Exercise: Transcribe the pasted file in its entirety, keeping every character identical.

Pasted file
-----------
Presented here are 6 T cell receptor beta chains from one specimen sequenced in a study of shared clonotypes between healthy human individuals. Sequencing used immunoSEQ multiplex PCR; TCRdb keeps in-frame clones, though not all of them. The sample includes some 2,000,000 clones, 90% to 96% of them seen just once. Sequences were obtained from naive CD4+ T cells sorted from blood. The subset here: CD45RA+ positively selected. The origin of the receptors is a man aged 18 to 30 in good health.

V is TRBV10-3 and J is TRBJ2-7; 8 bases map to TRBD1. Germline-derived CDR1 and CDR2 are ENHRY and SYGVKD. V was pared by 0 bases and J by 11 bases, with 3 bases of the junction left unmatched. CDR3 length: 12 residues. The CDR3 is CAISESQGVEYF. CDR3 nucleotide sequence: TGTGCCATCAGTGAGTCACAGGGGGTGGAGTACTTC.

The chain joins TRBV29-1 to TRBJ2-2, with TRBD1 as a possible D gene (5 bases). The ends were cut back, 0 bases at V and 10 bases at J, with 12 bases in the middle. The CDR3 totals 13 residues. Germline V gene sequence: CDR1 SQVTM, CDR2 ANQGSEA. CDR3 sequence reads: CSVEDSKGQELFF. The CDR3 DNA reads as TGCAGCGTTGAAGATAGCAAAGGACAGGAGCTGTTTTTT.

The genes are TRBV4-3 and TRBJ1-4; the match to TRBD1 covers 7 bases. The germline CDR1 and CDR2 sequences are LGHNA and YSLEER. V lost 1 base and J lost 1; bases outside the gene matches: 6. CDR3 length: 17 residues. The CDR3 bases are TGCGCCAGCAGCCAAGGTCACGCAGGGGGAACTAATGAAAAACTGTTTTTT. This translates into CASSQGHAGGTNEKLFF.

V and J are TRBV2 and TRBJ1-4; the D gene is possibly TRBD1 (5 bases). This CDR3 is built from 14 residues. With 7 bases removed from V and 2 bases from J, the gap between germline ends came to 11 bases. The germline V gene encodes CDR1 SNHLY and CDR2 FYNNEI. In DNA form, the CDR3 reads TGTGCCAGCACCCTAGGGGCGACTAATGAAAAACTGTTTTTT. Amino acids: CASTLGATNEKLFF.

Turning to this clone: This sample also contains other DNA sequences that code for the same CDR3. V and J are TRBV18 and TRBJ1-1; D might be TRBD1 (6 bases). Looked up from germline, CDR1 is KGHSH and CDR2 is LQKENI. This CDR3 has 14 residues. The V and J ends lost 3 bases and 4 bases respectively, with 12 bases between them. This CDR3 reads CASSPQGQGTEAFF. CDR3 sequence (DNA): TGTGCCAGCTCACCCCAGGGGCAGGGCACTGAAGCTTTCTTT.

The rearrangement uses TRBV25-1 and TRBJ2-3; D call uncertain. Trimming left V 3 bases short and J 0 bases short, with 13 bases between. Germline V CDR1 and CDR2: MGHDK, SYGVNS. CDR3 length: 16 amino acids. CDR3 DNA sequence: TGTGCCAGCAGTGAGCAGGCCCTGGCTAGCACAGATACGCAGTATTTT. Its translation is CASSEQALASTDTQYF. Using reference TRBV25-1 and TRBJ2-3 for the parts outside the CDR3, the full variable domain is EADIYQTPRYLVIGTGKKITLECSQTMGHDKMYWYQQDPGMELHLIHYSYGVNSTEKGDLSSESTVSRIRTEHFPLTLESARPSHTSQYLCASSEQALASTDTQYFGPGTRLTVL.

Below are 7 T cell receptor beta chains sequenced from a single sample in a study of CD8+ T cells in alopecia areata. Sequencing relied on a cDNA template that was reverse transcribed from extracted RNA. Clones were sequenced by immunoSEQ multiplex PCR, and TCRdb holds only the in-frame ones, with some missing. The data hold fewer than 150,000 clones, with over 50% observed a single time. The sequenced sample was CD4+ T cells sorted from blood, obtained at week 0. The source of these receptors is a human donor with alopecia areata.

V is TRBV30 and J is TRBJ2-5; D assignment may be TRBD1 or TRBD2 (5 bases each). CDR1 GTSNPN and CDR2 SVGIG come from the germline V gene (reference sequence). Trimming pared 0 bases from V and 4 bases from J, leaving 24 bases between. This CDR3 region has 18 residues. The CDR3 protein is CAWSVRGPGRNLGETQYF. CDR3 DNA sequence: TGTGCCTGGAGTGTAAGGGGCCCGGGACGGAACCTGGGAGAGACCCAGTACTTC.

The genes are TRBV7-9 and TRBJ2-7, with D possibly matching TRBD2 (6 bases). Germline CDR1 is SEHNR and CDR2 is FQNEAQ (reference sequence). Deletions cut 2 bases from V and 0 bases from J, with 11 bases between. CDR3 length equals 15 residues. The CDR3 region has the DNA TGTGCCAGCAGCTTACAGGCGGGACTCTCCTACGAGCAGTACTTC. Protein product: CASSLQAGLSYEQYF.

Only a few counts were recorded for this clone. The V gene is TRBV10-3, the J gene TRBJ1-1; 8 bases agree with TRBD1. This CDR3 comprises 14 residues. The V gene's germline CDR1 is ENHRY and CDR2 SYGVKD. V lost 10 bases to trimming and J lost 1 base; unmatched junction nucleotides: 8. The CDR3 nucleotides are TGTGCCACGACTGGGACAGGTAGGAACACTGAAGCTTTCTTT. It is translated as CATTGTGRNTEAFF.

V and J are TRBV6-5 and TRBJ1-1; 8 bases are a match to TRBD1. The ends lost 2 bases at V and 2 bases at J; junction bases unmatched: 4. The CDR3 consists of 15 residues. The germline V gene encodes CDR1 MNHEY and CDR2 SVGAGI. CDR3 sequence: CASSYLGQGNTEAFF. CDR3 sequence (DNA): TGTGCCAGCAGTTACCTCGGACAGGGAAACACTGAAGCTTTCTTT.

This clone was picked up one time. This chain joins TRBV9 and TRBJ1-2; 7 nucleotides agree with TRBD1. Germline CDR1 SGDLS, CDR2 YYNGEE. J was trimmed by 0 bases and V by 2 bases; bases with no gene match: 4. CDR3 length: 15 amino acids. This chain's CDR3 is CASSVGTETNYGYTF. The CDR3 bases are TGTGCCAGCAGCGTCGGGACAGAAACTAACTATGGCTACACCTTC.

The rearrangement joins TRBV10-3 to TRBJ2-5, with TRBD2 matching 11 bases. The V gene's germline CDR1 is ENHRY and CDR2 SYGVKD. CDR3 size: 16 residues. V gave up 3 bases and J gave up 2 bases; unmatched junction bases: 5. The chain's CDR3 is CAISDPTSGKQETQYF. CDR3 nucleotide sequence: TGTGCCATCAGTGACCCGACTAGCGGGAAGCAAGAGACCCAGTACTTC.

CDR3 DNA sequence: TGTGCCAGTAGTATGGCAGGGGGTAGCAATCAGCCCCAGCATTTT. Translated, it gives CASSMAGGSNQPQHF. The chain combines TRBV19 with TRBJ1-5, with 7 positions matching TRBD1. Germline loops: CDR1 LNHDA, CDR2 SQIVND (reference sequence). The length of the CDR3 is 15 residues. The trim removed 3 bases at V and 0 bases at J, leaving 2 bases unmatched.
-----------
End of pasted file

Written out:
Presented here are 6 T cell receptor beta chains from one specimen sequenced in a study of shared clonotypes between healthy human individuals. Sequencing used immunoSEQ multiplex PCR; TCRdb keeps in-frame clones, though not all of them. The sample includes some 2,000,000 clones, 90% to 96% of them seen just once. Sequences were obtained from naive CD4+ T cells sorted from blood. The subset here: CD45RA+ positively selected. The origin of the receptors is a man aged 18 to 30 in good health.

V is TRBV10-3 and J is TRBJ2-7; 8 bases map to TRBD1. Germline-derived CDR1 and CDR2 are ENHRY and SYGVKD. V was pared by 0 bases and J by 11 bases, with 3 bases of the junction left unmatched. CDR3 length: 12 residues. The CDR3 is CAISESQGVEYF. CDR3 nucleotide sequence: TGTGCCATCAGTGAGTCACAGGGGGTGGAGTACTTC.

The chain joins TRBV29-1 to TRBJ2-2, with TRBD1 as a possible D gene (5 bases). The ends were cut back, 0 bases at V and 10 bases at J, with 12 bases in the middle. The CDR3 totals 13 residues. Germline V gene sequence: CDR1 SQVTM, CDR2 ANQGSEA. CDR3 sequence reads: CSVEDSKGQELFF. The CDR3 DNA reads as TGCAGCGTTGAAGATAGCAAAGGACAGGAGCTGTTTTTT.

The genes are TRBV4-3 and TRBJ1-4; the match to TRBD1 covers 7 bases. The germline CDR1 and CDR2 sequences are LGHNA and YSLEER. V lost 1 base and J lost 1; bases outside the gene matches: 6. CDR3 length: 17 residues. The CDR3 bases are TGCGCCAGCAGCCAAGGTCACGCAGGGGGAACTAATGAAAAACTGTTTTTT. This translates into CASSQGHAGGTNEKLFF.

V and J are TRBV2 and TRBJ1-4; the D gene is possibly TRBD1 (5 bases). This CDR3 is built from 14 residues. With 7 bases removed from V and 2 bases from J, the gap between germline ends came to 11 bases. The germline V gene encodes CDR1 SNHLY and CDR2 FYNNEI. In DNA form, the CDR3 reads TGTGCCAGCACCCTAGGGGCGACTAATGAAAAACTGTTTTTT. Amino acids: CASTLGATNEKLFF.

Turning to this clone: This sample also contains other DNA sequences that code for the same CDR3. V and J are TRBV18 and TRBJ1-1; D might be TRBD1 (6 bases). Looked up from germline, CDR1 is KGHSH and CDR2 is LQKENI. This CDR3 has 14 residues. The V and J ends lost 3 bases and 4 bases respectively, with 12 bases between them. This CDR3 reads CASSPQGQGTEAFF. CDR3 sequence (DNA): TGTGCCAGCTCACCCCAGGGGCAGGGCACTGAAGCTTTCTTT.

The rearrangement uses TRBV25-1 and TRBJ2-3; D call uncertain. Trimming left V 3 bases short and J 0 bases short, with 13 bases between. Germline V CDR1 and CDR2: MGHDK, SYGVNS. CDR3 length: 16 amino acids. CDR3 DNA sequence: TGTGCCAGCAGTGAGCAGGCCCTGGCTAGCACAGATACGCAGTATTTT. Its translation is CASSEQALASTDTQYF. Using reference TRBV25-1 and TRBJ2-3 for the parts outside the CDR3, the full variable domain is EADIYQTPRYLVIGTGKKITLECSQTMGHDKMYWYQQDPGMELHLIHYSYGVNSTEKGDLSSESTVSRIRTEHFPLTLESARPSHTSQYLCASSEQALASTDTQYFGPGTRLTVL.

Below are 7 T cell receptor beta chains sequenced from a single sample in a study of CD8+ T cells in alopecia areata. Sequencing relied on a cDNA template that was reverse transcribed from extracted RNA. Clones were sequenced by immunoSEQ multiplex PCR, and TCRdb holds only the in-frame ones, with some missing. The data hold fewer than 150,000 clones, with over 50% observed a single time. The sequenced sample was CD4+ T cells sorted from blood, obtained at week 0. The source of these receptors is a human donor with alopecia areata.

V is TRBV30 and J is TRBJ2-5; D assignment may be TRBD1 or TRBD2 (5 bases each). CDR1 GTSNPN and CDR2 SVGIG come from the germline V gene (reference sequence). Trimming pared 0 bases from V and 4 bases from J, leaving 24 bases between. This CDR3 region has 18 residues. The CDR3 protein is CAWSVRGPGRNLGETQYF. CDR3 DNA sequence: TGTGCCTGGAGTGTAAGGGGCCCGGGACGGAACCTGGGAGAGACCCAGTACTTC.

The genes are TRBV7-9 and TRBJ2-7, with D possibly matching TRBD2 (6 bases). Germline CDR1 is SEHNR and CDR2 is FQNEAQ (reference sequence). Deletions cut 2 bases from V and 0 bases from J, with 11 bases between. CDR3 length equals 15 residues. The CDR3 region has the DNA TGTGCCAGCAGCTTACAGGCGGGACTCTCCTACGAGCAGTACTTC. Protein product: CASSLQAGLSYEQYF.

Only a few counts were recorded for this clone. The V gene is TRBV10-3, the J gene TRBJ1-1; 8 bases agree with TRBD1. This CDR3 comprises 14 residues. The V gene's germline CDR1 is ENHRY and CDR2 SYGVKD. V lost 10 bases to trimming and J lost 1 base; unmatched junction nucleotides: 8. The CDR3 nucleotides are TGTGCCACGACTGGGACAGGTAGGAACACTGAAGCTTTCTTT. It is translated as CATTGTGRNTEAFF.

V and J are TRBV6-5 and TRBJ1-1; 8 bases are a match to TRBD1. The ends lost 2 bases at V and 2 bases at J; junction bases unmatched: 4. The CDR3 consists of 15 residues. The germline V gene encodes CDR1 MNHEY and CDR2 SVGAGI. CDR3 sequence: CASSYLGQGNTEAFF. CDR3 sequence (DNA): TGTGCCAGCAGTTACCTCGGACAGGGAAACACTGAAGCTTTCTTT.

This clone was picked up one time. This chain joins TRBV9 and TRBJ1-2; 7 nucleotides agree with TRBD1. Germline CDR1 SGDLS, CDR2 YYNGEE. J was trimmed by 0 bases and V by 2 bases; bases with no gene match: 4. CDR3 length: 15 amino acids. This chain's CDR3 is CASSVGTETNYGYTF. The CDR3 bases are TGTGCCAGCAGCGTCGGGACAGAAACTAACTATGGCTACACCTTC.

The rearrangement joins TRBV10-3 to TRBJ2-5, with TRBD2 matching 11 bases. The V gene's germline CDR1 is ENHRY and CDR2 SYGVKD. CDR3 size: 16 residues. V gave up 3 bases and J gave up 2 bases; unmatched junction bases: 5. The chain's CDR3 is CAISDPTSGKQETQYF. CDR3 nucleotide sequence: TGTGCCATCAGTGACCCGACTAGCGGGAAGCAAGAGACCCAGTACTTC.

CDR3 DNA sequence: TGTGCCAGTAGTATGGCAGGGGGTAGCAATCAGCCCCAGCATTTT. Translated, it gives CASSMAGGSNQPQHF. The chain combines TRBV19 with TRBJ1-5, with 7 positions matching TRBD1. Germline loops: CDR1 LNHDA, CDR2 SQIVND (reference sequence). The length of the CDR3 is 15 residues. The trim removed 3 bases at V and 0 bases at J, leaving 2 bases unmatched.